How are you?
A recent exchange on the serious board prompted me to create this topic: what is a cover of a song? The question was raised when the following doubt was brought up: "Does Queen cover God Save The Queen
"? Does Queen cover a cover of it? Or is it something else we're talking about?
Dear user Thomas Quinn provided some great and simple guidelines for us which I think are precious: 1) Originals; the performer is also the author
2) Covers; the performer is not the author, the author is known
3) Traditionals; the performer is not the author; the author is unknown
Another dear user said something interesting: "x did a cover of Bach". Something didn't sound right to me: is it a cover? I guess not.And it may shed - I hope! - some light on the national anthem question.
I then thought it'd be nice, with all due respect and asking for the blessing of Queen YourValentine and pledging the protection of Knight Sir GH, to introduce a 4th category (this is mine: all the stupidity of it must be ascribed to me, not to dear Thomas)! 4) Readings; the performer is not the author and doesn't have access, however poorly, to the sound of the original.
So it'd be like this:
a)I do cover of tunes
- I have committed to memory the sound
of the performance of the song by its author - and I can even cover a cover
! One could be ridiculed, as it has already happened, for covering
(yes) a given reading
of a Bach's piece (a guy trying to be Glenn Gould...) :)
b) I do a good - let's dream a bit! :)) - reading
of the written remains of a musical past
: e.g., Bach's X Partita - I have done a good deal of research, I went to a prestigious music school, I tried to get the best and most authorative scholar editions of his works and listened to some of the various readings, and then I present mine. I get raving reviews and Yara becomes a STANDARD. lol
I'm playing around a bit with an important distinction, since scores don't speak for themselves and they only become music when a human being - or a machine - comes in, reads it and plays it: Note vs Tune
is the written
representation of a tune. The tune
is the sound
The term "cover"
is applied people who reproduce in their own way
of a song they didn't compose.
The term "reading"
is applied to people who only have access to the music through written documents
. The written account of the music can be more or less useful but it can be almost an engima - as a 17th Century notation when there wasn't even the piano as we know it, for instance, and the process of coming up with a convention for the organization of the sound material based on the division or fraction of the octave was still in the making.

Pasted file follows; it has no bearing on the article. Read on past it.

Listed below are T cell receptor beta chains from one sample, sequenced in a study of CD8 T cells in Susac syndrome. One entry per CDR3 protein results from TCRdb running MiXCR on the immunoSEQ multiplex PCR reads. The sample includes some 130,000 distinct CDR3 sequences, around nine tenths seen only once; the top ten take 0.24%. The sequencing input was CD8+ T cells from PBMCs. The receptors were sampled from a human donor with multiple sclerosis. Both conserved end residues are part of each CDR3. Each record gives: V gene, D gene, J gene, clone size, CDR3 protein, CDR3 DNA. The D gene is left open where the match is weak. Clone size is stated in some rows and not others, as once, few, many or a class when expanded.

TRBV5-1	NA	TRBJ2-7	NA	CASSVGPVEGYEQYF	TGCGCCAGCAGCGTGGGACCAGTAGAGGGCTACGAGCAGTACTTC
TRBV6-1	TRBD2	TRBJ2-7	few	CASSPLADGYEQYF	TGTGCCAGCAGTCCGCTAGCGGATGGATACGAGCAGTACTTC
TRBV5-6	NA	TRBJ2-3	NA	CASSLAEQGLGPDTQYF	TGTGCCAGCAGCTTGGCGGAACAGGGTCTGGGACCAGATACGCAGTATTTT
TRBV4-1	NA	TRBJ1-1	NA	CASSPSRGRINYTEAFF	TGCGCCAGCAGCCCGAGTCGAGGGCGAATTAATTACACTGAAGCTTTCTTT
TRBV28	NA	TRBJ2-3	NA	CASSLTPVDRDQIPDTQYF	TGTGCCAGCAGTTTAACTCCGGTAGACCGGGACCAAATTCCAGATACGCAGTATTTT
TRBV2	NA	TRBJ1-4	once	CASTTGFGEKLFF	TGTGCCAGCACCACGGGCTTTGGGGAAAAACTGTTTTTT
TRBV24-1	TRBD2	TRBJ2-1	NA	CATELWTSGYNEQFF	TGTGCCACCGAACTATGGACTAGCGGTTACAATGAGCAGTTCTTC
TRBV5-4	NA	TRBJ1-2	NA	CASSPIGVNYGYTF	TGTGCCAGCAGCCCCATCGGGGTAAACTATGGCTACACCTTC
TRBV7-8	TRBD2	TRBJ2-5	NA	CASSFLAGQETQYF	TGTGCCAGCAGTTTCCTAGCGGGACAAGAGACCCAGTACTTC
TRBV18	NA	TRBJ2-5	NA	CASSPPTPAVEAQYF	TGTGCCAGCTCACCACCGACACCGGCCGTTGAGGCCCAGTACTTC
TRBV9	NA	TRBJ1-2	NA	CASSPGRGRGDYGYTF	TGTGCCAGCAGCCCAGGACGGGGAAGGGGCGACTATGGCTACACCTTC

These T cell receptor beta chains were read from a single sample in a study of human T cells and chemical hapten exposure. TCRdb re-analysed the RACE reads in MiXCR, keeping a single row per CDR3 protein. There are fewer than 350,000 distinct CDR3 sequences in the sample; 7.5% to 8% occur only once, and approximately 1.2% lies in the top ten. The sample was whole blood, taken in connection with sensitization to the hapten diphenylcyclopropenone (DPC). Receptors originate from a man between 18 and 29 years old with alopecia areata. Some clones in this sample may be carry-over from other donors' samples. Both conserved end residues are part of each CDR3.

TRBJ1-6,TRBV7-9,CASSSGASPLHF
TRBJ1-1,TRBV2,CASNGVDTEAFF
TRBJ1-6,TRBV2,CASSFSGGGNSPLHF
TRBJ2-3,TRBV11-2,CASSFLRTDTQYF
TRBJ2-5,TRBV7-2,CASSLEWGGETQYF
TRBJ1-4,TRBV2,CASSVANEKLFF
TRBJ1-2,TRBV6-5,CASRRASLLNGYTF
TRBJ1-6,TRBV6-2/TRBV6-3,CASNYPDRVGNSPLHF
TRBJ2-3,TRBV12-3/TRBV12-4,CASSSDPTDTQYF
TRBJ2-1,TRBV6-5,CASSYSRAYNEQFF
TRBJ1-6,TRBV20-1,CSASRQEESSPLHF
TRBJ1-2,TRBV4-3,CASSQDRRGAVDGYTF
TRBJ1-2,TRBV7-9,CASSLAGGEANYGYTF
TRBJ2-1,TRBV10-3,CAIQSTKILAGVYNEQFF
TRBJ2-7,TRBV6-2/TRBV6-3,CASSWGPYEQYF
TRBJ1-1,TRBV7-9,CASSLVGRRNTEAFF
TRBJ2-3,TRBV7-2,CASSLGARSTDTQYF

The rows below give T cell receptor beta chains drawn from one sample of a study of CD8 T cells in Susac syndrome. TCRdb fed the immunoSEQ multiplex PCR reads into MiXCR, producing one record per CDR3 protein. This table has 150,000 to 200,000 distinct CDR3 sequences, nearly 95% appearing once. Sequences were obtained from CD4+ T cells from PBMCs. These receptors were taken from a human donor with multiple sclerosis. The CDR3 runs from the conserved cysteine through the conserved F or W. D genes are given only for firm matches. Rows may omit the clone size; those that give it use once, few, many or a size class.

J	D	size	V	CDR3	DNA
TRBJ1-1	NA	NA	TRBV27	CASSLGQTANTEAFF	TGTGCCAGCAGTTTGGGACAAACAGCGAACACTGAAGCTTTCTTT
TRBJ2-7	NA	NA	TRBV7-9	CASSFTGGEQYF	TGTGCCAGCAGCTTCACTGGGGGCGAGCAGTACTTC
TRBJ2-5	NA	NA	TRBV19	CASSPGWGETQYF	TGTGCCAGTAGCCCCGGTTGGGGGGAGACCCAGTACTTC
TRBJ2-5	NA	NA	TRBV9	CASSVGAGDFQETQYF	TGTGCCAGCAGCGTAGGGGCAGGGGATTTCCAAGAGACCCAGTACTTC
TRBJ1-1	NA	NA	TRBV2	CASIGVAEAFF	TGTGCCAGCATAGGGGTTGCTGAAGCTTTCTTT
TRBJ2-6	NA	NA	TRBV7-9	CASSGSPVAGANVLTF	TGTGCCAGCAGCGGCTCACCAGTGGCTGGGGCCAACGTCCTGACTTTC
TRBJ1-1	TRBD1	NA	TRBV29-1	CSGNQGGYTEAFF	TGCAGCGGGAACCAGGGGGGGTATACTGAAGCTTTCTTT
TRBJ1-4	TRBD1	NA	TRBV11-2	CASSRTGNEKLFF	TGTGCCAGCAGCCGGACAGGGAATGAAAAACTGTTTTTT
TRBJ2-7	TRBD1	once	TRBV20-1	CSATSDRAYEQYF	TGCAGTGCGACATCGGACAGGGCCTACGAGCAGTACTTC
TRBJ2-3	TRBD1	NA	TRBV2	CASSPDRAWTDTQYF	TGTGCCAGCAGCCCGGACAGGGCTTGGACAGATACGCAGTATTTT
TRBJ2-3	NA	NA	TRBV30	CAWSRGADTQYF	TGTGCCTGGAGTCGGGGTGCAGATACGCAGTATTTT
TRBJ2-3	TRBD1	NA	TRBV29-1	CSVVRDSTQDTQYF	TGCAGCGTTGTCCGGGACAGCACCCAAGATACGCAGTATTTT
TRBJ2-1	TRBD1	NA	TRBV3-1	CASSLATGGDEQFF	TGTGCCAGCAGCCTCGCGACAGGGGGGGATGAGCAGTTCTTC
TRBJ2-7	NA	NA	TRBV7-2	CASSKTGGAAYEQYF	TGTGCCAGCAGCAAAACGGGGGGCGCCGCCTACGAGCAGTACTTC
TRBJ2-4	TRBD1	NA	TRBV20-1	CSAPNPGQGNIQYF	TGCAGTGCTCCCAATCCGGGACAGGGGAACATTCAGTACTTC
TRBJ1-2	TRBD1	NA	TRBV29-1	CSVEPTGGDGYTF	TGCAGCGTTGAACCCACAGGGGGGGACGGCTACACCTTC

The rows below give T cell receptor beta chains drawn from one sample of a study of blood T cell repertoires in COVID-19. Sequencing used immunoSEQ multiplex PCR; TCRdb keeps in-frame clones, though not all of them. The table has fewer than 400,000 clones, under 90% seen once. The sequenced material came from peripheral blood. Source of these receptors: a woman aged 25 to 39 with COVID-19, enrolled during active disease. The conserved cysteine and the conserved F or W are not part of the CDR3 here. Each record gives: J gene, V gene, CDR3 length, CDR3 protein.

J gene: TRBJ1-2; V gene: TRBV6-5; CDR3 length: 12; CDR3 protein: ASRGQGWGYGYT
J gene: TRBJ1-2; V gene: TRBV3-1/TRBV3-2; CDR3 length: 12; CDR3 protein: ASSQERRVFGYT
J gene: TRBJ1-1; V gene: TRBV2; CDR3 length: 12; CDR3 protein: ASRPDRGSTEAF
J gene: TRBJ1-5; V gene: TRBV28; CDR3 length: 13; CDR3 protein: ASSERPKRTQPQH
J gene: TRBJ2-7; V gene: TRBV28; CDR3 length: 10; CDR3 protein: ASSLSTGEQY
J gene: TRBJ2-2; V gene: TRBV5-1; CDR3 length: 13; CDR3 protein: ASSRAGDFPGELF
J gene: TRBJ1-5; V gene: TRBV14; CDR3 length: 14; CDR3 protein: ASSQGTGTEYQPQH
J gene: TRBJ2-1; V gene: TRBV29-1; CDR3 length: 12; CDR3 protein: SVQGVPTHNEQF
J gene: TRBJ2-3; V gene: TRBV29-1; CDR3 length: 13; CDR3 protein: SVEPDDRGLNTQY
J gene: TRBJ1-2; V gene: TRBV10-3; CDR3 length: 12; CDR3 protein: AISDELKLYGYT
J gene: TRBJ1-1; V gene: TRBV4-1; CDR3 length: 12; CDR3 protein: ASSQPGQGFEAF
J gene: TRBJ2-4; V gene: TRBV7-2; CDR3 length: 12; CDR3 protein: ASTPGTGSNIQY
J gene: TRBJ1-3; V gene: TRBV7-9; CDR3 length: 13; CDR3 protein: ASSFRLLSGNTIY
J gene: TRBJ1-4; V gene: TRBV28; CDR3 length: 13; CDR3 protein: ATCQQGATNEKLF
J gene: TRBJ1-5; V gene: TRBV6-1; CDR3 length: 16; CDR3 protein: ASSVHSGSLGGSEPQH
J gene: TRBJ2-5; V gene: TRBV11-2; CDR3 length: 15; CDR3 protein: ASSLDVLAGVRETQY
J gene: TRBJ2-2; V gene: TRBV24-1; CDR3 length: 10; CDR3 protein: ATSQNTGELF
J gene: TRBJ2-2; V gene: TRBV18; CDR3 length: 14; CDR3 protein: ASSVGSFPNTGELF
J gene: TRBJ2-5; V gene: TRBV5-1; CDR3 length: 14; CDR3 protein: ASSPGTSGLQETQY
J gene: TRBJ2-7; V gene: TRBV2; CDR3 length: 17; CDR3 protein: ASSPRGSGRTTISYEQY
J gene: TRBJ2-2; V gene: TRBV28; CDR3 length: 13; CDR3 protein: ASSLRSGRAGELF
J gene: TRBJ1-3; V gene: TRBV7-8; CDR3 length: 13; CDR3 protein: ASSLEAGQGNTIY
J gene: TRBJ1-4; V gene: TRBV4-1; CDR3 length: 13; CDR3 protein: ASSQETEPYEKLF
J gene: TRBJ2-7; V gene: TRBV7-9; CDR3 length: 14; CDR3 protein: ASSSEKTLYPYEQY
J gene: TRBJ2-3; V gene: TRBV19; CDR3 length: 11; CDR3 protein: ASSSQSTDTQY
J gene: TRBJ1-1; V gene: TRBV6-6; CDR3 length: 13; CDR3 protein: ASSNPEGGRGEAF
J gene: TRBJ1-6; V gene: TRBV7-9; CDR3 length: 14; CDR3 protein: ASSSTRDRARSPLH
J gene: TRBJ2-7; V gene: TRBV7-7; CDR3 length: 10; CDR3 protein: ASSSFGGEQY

Why don't we say that X did a cover of Bach's X Partita? Because of this simple distinction, I think.
Is it an argument from authority? "Mr. F doesn't use this term to refer to a certain recording, therefore..."? No. The argument is authorative because, I think, it's based on a very good, helpful distinction.
Does Callas cover Verdi
? No. She presents her reading
of Verdi's music. Reading in a very literal sense - the source is a piece of paper!
Does Glenn Gould covers Bach
? No. Giving a certain reading to a piece of music from the past, the sound of which we don't have access to, is so hard that there are often schools of interpretation.
Do the Cardigans cover Iron Man
or Hendrix cover All Along The Watchtower
? Yes! In this case, they committed to memory the sound of the original performance of the songs and tried to replicate it in their own way, with more or less creativity.
Before I present my reading of a piece as an assignment given to me by the professor at the music school, I must do a huge amount of reading, research and listen to the many different
schools of interpretation of a certain musician - after I do all that - if I want to get a good score I have to do it - it's regarded as a good thing, though not necessary, if I write a paper or simply say why the hell I think my reading is worthy. Then, and only then, I present the piece, I play it, I make music happen out of a piece of paper!
Usually, all the artist who wants to cover something has to make is...employing his creativity. The Cardigans don't have to do much research before covering Iron Man...
It doesn't mean, of course, that what I do is in any way superior. I listen to Hendrix cover of All Along The Watchtower I really feel there's very little, if any, music in me - I feel like a despicable, disposable piece of termite, let's say.
But then: Does one cover La Marseillaise
? No! We know the author - Claude Rouget - but we don't have any piece of sound of the revolutionaries singing it before storming into a monastery! lol So it's weird to say: "Great cover of The Marseillaise". I'd say...good reading, good interpretation. The point being: cover is a term
mostly applied to people who reproduce in their own way the sound of a performance of a song done by its author or under the author's directions. There can be even cover of covers.
Hugs, you all. Let's see if I can bully you guys with my nails - grrrrrrrrrrrrr like a tiger defying... :)) - into accepting the fourth category.
If you don't, well, you'll be responsible for a broken heart (the emotional blackmail bit). ;-)))))
Have a nice sunday!!!!